What is a credit score- and how to improve it?
The way banks assess you and a loan application have changed in recent years. A credit score is now something they look at as an indicator of your ability to service a loan. By following a few simple tips and getting into good habits, you can improve your score and your chances of securing that loan.
A few years ago, as part of the push for more responsible lending practices, the government brought in new rules for the banks. It’s called comprehensive credit reporting, and it means all lenders need to share more detailed information about you.
Before this, banks kept the information about their customers to themselves and only shared the negative facts about your borrowing history. These were things like unsuccessful credit applications, loan defaults, late payment of loans and bills, and bankruptcy.
Now they also have to share the positive stuff.
If you regularly pay bills on time, always make your loan repayments, keep credit cards at a low level, and generally demonstrate responsible money management, you’ll be rewarded for your good behaviour. The better your behaviour, the better your credit score.
Why is a good credit score important?
The better you look in the eyes of a lender, the less of a risk you are, and the more likely it is you’ll get your loan application approved and you may also be able to access better interest rates and terms.
A credit score gives the lender a clearer picture of your financial situation, so they can work out how reliable you’ll be in making your repayments.
The most important thing to remember is that they look at your behaviour over a period of time. This means a couple of missed or late payments won’t impact your score, but regular late payments, or non-payment will.
And, if you don’t have a long history of borrowing (or any history), lenders can look at your regular payments of bills to see if you pay on time and determine your credit worthiness.
What do you do if you have a low credit score?
The key aspect of a credit score is that it’s calculated over a period of time. It’s a relatively accurate indicator of your past behaviour. The good news is that over time you can take steps to improve your money management and be rewarded with a higher credit score.
Here are a few tips to improving your score.
Never miss a bill payment.
One of the easiest ways a lender can tell if you’re reliable is to look at your history of paying bills. We all have a lot of recurring services to pay for, like phones, power, water, insurance, credit cards and internet. Each one is an opportunity to improve your score by paying it on time. But miss one and your score can go down. Make the most of setting up direct debits or putting reminders into your phone’s calendar, so you always stay on top of every bill.
The key to all good financial management is to budget well. Have a look at all your bills and work out exactly how much you spend every month on these. Then add other living expenses like food, petrol, subscription TV, take-away meals, and so on. Not only will this tell you how much you need to hold on to for all your bills, it can show you where you can cut costs, so finding the funds for your bills is easier.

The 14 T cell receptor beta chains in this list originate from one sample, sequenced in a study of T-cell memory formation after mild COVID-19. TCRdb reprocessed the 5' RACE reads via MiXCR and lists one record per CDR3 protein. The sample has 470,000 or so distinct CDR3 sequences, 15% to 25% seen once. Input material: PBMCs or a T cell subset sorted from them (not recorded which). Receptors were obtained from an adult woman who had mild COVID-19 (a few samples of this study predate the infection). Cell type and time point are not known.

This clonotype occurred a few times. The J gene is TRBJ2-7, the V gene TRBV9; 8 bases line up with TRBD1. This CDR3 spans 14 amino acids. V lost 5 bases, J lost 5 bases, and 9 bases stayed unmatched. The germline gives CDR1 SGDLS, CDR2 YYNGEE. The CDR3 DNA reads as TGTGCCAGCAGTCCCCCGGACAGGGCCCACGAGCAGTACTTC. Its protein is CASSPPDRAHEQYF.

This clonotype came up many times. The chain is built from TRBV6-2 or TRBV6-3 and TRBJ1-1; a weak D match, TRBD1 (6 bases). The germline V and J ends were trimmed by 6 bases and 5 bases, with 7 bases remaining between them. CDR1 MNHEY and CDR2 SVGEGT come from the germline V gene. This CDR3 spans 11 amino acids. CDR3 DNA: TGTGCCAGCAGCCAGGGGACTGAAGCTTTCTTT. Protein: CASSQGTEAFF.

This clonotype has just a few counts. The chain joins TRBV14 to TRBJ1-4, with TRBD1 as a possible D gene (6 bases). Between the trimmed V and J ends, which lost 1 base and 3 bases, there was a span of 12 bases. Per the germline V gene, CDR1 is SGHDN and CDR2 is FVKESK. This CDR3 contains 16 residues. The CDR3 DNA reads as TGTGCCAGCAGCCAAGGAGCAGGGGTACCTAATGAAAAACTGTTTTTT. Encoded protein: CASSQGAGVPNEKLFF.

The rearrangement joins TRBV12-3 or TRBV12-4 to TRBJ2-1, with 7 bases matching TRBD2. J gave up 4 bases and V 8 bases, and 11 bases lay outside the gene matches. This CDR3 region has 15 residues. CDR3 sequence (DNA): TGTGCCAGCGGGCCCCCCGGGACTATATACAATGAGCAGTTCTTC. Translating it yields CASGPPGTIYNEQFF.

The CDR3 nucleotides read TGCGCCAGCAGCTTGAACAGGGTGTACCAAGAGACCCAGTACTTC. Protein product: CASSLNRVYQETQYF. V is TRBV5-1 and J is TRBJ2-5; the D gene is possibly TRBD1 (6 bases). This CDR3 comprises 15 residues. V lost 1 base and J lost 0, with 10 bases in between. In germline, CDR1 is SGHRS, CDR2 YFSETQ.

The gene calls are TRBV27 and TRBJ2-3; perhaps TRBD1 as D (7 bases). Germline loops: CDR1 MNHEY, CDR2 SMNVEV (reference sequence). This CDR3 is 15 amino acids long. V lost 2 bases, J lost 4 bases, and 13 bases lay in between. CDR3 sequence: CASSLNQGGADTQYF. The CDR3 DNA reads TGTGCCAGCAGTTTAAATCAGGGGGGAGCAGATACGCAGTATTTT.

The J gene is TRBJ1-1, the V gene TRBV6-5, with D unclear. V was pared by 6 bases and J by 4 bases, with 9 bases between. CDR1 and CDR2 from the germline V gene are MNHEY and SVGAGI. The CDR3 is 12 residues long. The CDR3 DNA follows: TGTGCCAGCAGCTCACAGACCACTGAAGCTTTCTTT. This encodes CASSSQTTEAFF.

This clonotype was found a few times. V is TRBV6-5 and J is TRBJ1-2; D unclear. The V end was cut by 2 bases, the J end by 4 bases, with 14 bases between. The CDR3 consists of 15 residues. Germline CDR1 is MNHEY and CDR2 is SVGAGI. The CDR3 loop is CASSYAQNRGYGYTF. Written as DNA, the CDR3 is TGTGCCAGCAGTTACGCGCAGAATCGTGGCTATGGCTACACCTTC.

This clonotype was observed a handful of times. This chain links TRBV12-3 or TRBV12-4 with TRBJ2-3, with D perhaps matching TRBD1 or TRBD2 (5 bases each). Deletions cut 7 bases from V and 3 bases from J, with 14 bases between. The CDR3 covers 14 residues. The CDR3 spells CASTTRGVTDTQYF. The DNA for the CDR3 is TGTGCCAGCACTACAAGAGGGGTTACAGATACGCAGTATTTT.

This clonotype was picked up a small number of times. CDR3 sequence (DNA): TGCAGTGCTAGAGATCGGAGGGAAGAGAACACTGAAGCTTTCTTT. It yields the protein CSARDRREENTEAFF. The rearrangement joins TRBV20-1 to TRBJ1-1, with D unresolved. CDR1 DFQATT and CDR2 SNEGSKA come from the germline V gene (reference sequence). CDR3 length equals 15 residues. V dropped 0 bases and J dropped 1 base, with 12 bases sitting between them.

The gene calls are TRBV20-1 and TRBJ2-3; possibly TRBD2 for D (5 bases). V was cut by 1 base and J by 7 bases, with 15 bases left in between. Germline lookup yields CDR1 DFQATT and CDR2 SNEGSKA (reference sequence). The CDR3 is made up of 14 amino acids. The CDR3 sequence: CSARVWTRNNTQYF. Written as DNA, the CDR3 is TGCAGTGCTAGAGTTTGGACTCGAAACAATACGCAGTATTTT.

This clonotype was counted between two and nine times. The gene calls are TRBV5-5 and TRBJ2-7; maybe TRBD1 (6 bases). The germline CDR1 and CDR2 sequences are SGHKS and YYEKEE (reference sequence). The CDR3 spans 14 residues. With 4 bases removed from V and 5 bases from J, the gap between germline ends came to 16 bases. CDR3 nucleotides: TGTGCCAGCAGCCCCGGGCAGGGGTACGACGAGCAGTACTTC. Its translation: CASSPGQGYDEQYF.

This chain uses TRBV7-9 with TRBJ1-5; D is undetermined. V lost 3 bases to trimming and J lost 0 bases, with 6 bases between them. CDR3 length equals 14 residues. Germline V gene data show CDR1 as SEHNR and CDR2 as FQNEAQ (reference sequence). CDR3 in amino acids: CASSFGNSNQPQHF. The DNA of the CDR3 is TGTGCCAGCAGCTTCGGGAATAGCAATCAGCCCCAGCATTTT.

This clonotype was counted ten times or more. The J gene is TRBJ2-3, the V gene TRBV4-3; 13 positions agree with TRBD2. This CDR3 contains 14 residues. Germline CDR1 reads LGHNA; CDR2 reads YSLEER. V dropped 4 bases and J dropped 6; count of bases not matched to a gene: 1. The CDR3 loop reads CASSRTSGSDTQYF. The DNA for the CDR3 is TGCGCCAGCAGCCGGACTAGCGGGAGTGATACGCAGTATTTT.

Close unnecessary credit cards.
Part of a good credit profile is about not having too much debt, and that the debt you do have is being managed and serviced reliably. One obvious thing to do is to cancel any unnecessary credit cards. It’s less credit you have access to, and one more regular payment you no longer have to make. You don’t have to close all of your cards. Having a card with a low balance demonstrates your good financial habits and is an example of your credit history.
Pay off your outstanding debts.
As well as reducing your credit cards, taking care of personal loans is a great way to put yourself in a better financial position. Having less commitments means you’re in a better place to pay your ongoing living costs on time and improve your score.
Don’t make a lot of applications.
It’s a good idea to do your research into getting loans before you apply for them. Many people use online applications to test the waters and see if they get loan approval, but this can be a big mistake. If you get knocked back, it goes on your record. If you get knocked back lots of times in quick succession, even if you’re just shopping around, it looks bad to financial institutions.
Use a broker to apply.
The best way to avoid the pitfall of making a lot of unsuccessful applications is to use a mortgage broker like me. Not only can you make the most of my experience and expertise to help you research and get a good idea of where you stand in the eyes of lenders, I work closely with you to get the application right the first time by determining which lender will best suit your needs. This careful groundwork means fewer loan enquiries on your behalf, which is good news for your credit score.
So, if you’d like to find out more about your credit score, and make sure it’s as good as it can be before you apply for any new finance, please call me. I’m here to chat to you at a place and time that suits you.